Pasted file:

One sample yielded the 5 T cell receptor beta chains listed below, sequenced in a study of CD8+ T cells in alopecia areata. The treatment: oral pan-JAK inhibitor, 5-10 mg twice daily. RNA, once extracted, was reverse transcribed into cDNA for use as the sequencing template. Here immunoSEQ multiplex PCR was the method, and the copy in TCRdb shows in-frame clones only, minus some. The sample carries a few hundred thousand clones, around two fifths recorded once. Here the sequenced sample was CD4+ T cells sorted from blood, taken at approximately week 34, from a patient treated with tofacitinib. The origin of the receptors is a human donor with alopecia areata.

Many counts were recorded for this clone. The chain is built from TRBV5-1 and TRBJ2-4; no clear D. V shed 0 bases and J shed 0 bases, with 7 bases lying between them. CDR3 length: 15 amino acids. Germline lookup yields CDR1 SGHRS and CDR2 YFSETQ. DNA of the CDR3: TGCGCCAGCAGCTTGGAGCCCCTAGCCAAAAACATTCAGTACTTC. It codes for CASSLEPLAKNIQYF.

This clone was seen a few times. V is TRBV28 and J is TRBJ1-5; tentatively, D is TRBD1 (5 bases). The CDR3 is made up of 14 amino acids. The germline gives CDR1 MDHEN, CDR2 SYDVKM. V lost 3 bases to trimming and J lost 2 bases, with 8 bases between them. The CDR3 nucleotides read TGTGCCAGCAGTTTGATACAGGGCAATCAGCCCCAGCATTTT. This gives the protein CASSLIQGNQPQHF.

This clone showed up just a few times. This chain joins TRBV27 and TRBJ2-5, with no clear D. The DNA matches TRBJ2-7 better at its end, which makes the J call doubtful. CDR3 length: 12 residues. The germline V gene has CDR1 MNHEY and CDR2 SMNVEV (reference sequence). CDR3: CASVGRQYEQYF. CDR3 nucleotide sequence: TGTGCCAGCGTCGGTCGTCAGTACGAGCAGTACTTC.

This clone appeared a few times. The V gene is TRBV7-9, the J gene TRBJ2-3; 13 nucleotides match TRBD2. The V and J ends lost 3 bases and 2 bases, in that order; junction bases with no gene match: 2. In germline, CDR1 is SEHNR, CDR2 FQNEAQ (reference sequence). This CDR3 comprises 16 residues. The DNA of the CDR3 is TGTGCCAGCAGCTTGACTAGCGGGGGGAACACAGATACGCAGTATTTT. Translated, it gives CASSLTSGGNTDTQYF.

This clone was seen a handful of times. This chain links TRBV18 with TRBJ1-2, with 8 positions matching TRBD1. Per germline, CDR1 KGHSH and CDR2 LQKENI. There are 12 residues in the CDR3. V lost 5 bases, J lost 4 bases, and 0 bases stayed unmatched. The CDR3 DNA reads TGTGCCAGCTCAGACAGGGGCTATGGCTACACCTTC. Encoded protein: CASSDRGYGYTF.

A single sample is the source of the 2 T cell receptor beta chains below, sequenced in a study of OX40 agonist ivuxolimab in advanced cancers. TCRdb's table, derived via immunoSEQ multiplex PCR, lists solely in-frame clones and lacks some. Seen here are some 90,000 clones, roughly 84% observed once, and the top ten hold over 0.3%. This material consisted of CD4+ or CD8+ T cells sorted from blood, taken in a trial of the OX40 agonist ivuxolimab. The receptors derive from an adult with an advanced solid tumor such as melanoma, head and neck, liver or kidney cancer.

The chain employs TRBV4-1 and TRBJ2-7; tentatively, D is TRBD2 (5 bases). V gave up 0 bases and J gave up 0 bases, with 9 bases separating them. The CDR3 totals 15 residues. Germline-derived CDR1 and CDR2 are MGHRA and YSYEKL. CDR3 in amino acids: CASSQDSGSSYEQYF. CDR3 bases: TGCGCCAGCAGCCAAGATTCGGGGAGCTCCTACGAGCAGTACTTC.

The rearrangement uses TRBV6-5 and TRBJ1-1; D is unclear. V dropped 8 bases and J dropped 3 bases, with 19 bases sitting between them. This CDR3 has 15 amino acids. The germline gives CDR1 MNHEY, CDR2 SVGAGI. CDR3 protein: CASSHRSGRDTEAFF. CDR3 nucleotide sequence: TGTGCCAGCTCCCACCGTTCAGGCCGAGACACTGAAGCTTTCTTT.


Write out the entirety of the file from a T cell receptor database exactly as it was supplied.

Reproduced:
One sample yielded the 5 T cell receptor beta chains listed below, sequenced in a study of CD8+ T cells in alopecia areata. The treatment: oral pan-JAK inhibitor, 5-10 mg twice daily. RNA, once extracted, was reverse transcribed into cDNA for use as the sequencing template. Here immunoSEQ multiplex PCR was the method, and the copy in TCRdb shows in-frame clones only, minus some. The sample carries a few hundred thousand clones, around two fifths recorded once. Here the sequenced sample was CD4+ T cells sorted from blood, taken at approximately week 34, from a patient treated with tofacitinib. The origin of the receptors is a human donor with alopecia areata.

Many counts were recorded for this clone. The chain is built from TRBV5-1 and TRBJ2-4; no clear D. V shed 0 bases and J shed 0 bases, with 7 bases lying between them. CDR3 length: 15 amino acids. Germline lookup yields CDR1 SGHRS and CDR2 YFSETQ. DNA of the CDR3: TGCGCCAGCAGCTTGGAGCCCCTAGCCAAAAACATTCAGTACTTC. It codes for CASSLEPLAKNIQYF.

This clone was seen a few times. V is TRBV28 and J is TRBJ1-5; tentatively, D is TRBD1 (5 bases). The CDR3 is made up of 14 amino acids. The germline gives CDR1 MDHEN, CDR2 SYDVKM. V lost 3 bases to trimming and J lost 2 bases, with 8 bases between them. The CDR3 nucleotides read TGTGCCAGCAGTTTGATACAGGGCAATCAGCCCCAGCATTTT. This gives the protein CASSLIQGNQPQHF.

This clone showed up just a few times. This chain joins TRBV27 and TRBJ2-5, with no clear D. The DNA matches TRBJ2-7 better at its end, which makes the J call doubtful. CDR3 length: 12 residues. The germline V gene has CDR1 MNHEY and CDR2 SMNVEV (reference sequence). CDR3: CASVGRQYEQYF. CDR3 nucleotide sequence: TGTGCCAGCGTCGGTCGTCAGTACGAGCAGTACTTC.

This clone appeared a few times. The V gene is TRBV7-9, the J gene TRBJ2-3; 13 nucleotides match TRBD2. The V and J ends lost 3 bases and 2 bases, in that order; junction bases with no gene match: 2. In germline, CDR1 is SEHNR, CDR2 FQNEAQ (reference sequence). This CDR3 comprises 16 residues. The DNA of the CDR3 is TGTGCCAGCAGCTTGACTAGCGGGGGGAACACAGATACGCAGTATTTT. Translated, it gives CASSLTSGGNTDTQYF.

This clone was seen a handful of times. This chain links TRBV18 with TRBJ1-2, with 8 positions matching TRBD1. Per germline, CDR1 KGHSH and CDR2 LQKENI. There are 12 residues in the CDR3. V lost 5 bases, J lost 4 bases, and 0 bases stayed unmatched. The CDR3 DNA reads TGTGCCAGCTCAGACAGGGGCTATGGCTACACCTTC. Encoded protein: CASSDRGYGYTF.

A single sample is the source of the 2 T cell receptor beta chains below, sequenced in a study of OX40 agonist ivuxolimab in advanced cancers. TCRdb's table, derived via immunoSEQ multiplex PCR, lists solely in-frame clones and lacks some. Seen here are some 90,000 clones, roughly 84% observed once, and the top ten hold over 0.3%. This material consisted of CD4+ or CD8+ T cells sorted from blood, taken in a trial of the OX40 agonist ivuxolimab. The receptors derive from an adult with an advanced solid tumor such as melanoma, head and neck, liver or kidney cancer.

The chain employs TRBV4-1 and TRBJ2-7; tentatively, D is TRBD2 (5 bases). V gave up 0 bases and J gave up 0 bases, with 9 bases separating them. The CDR3 totals 15 residues. Germline-derived CDR1 and CDR2 are MGHRA and YSYEKL. CDR3 in amino acids: CASSQDSGSSYEQYF. CDR3 bases: TGCGCCAGCAGCCAAGATTCGGGGAGCTCCTACGAGCAGTACTTC.

The rearrangement uses TRBV6-5 and TRBJ1-1; D is unclear. V dropped 8 bases and J dropped 3 bases, with 19 bases sitting between them. This CDR3 has 15 amino acids. The germline gives CDR1 MNHEY, CDR2 SVGAGI. CDR3 protein: CASSHRSGRDTEAFF. CDR3 nucleotide sequence: TGTGCCAGCTCCCACCGTTCAGGCCGAGACACTGAAGCTTTCTTT.